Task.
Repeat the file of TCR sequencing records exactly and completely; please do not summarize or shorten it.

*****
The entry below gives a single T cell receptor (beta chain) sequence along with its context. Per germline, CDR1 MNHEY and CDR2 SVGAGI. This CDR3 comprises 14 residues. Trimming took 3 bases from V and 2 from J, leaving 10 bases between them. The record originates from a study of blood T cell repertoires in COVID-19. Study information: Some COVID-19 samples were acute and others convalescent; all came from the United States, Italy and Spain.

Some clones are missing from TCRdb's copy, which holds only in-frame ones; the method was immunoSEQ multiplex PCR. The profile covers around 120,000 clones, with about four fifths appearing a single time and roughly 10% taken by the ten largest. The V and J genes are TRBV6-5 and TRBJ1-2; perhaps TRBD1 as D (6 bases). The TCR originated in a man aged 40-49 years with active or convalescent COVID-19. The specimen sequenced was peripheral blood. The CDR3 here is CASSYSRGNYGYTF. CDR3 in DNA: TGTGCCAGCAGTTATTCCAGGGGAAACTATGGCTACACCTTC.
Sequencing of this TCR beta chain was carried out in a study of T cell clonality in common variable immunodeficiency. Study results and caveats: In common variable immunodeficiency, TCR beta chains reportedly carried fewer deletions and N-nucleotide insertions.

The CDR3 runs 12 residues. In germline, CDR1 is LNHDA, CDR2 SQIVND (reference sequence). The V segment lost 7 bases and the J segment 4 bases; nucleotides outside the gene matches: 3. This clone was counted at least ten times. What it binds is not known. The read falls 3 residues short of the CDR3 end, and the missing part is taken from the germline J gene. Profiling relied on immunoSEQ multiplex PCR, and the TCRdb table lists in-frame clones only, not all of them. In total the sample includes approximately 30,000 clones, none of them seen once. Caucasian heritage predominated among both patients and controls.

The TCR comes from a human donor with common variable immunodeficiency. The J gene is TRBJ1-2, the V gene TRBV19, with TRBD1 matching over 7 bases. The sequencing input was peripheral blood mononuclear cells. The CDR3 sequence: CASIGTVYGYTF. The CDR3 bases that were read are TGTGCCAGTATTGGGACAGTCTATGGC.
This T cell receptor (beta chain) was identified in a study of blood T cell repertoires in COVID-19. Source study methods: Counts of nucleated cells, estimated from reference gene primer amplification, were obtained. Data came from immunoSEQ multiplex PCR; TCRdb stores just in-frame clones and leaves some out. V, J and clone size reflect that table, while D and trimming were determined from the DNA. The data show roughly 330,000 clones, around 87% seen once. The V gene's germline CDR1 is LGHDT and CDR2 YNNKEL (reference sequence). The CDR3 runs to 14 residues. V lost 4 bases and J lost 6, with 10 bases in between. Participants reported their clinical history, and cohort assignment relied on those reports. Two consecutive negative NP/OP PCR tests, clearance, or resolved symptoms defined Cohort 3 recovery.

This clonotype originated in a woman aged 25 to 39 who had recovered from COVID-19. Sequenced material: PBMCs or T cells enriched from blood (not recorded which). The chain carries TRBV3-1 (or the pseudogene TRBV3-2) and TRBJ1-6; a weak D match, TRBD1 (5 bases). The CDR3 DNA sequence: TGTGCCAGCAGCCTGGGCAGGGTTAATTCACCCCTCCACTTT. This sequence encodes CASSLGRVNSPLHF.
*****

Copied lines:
The entry below gives a single T cell receptor (beta chain) sequence along with its context. Per germline, CDR1 MNHEY and CDR2 SVGAGI. This CDR3 comprises 14 residues. Trimming took 3 bases from V and 2 from J, leaving 10 bases between them. The record originates from a study of blood T cell repertoires in COVID-19. Study information: Some COVID-19 samples were acute and others convalescent; all came from the United States, Italy and Spain.

Some clones are missing from TCRdb's copy, which holds only in-frame ones; the method was immunoSEQ multiplex PCR. The profile covers around 120,000 clones, with about four fifths appearing a single time and roughly 10% taken by the ten largest. The V and J genes are TRBV6-5 and TRBJ1-2; perhaps TRBD1 as D (6 bases). The TCR originated in a man aged 40-49 years with active or convalescent COVID-19. The specimen sequenced was peripheral blood. The CDR3 here is CASSYSRGNYGYTF. CDR3 in DNA: TGTGCCAGCAGTTATTCCAGGGGAAACTATGGCTACACCTTC.
Sequencing of this TCR beta chain was carried out in a study of T cell clonality in common variable immunodeficiency. Study results and caveats: In common variable immunodeficiency, TCR beta chains reportedly carried fewer deletions and N-nucleotide insertions.

The CDR3 runs 12 residues. In germline, CDR1 is LNHDA, CDR2 SQIVND (reference sequence). The V segment lost 7 bases and the J segment 4 bases; nucleotides outside the gene matches: 3. This clone was counted at least ten times. What it binds is not known. The read falls 3 residues short of the CDR3 end, and the missing part is taken from the germline J gene. Profiling relied on immunoSEQ multiplex PCR, and the TCRdb table lists in-frame clones only, not all of them. In total the sample includes approximately 30,000 clones, none of them seen once. Caucasian heritage predominated among both patients and controls.

The TCR comes from a human donor with common variable immunodeficiency. The J gene is TRBJ1-2, the V gene TRBV19, with TRBD1 matching over 7 bases. The sequencing input was peripheral blood mononuclear cells. The CDR3 sequence: CASIGTVYGYTF. The CDR3 bases that were read are TGTGCCAGTATTGGGACAGTCTATGGC.
This T cell receptor (beta chain) was identified in a study of blood T cell repertoires in COVID-19. Source study methods: Counts of nucleated cells, estimated from reference gene primer amplification, were obtained. Data came from immunoSEQ multiplex PCR; TCRdb stores just in-frame clones and leaves some out. V, J and clone size reflect that table, while D and trimming were determined from the DNA. The data show roughly 330,000 clones, around 87% seen once. The V gene's germline CDR1 is LGHDT and CDR2 YNNKEL (reference sequence). The CDR3 runs to 14 residues. V lost 4 bases and J lost 6, with 10 bases in between. Participants reported their clinical history, and cohort assignment relied on those reports. Two consecutive negative NP/OP PCR tests, clearance, or resolved symptoms defined Cohort 3 recovery.

This clonotype originated in a woman aged 25 to 39 who had recovered from COVID-19. Sequenced material: PBMCs or T cells enriched from blood (not recorded which). The chain carries TRBV3-1 (or the pseudogene TRBV3-2) and TRBJ1-6; a weak D match, TRBD1 (5 bases). The CDR3 DNA sequence: TGTGCCAGCAGCCTGGGCAGGGTTAATTCACCCCTCCACTTT. This sequence encodes CASSLGRVNSPLHF.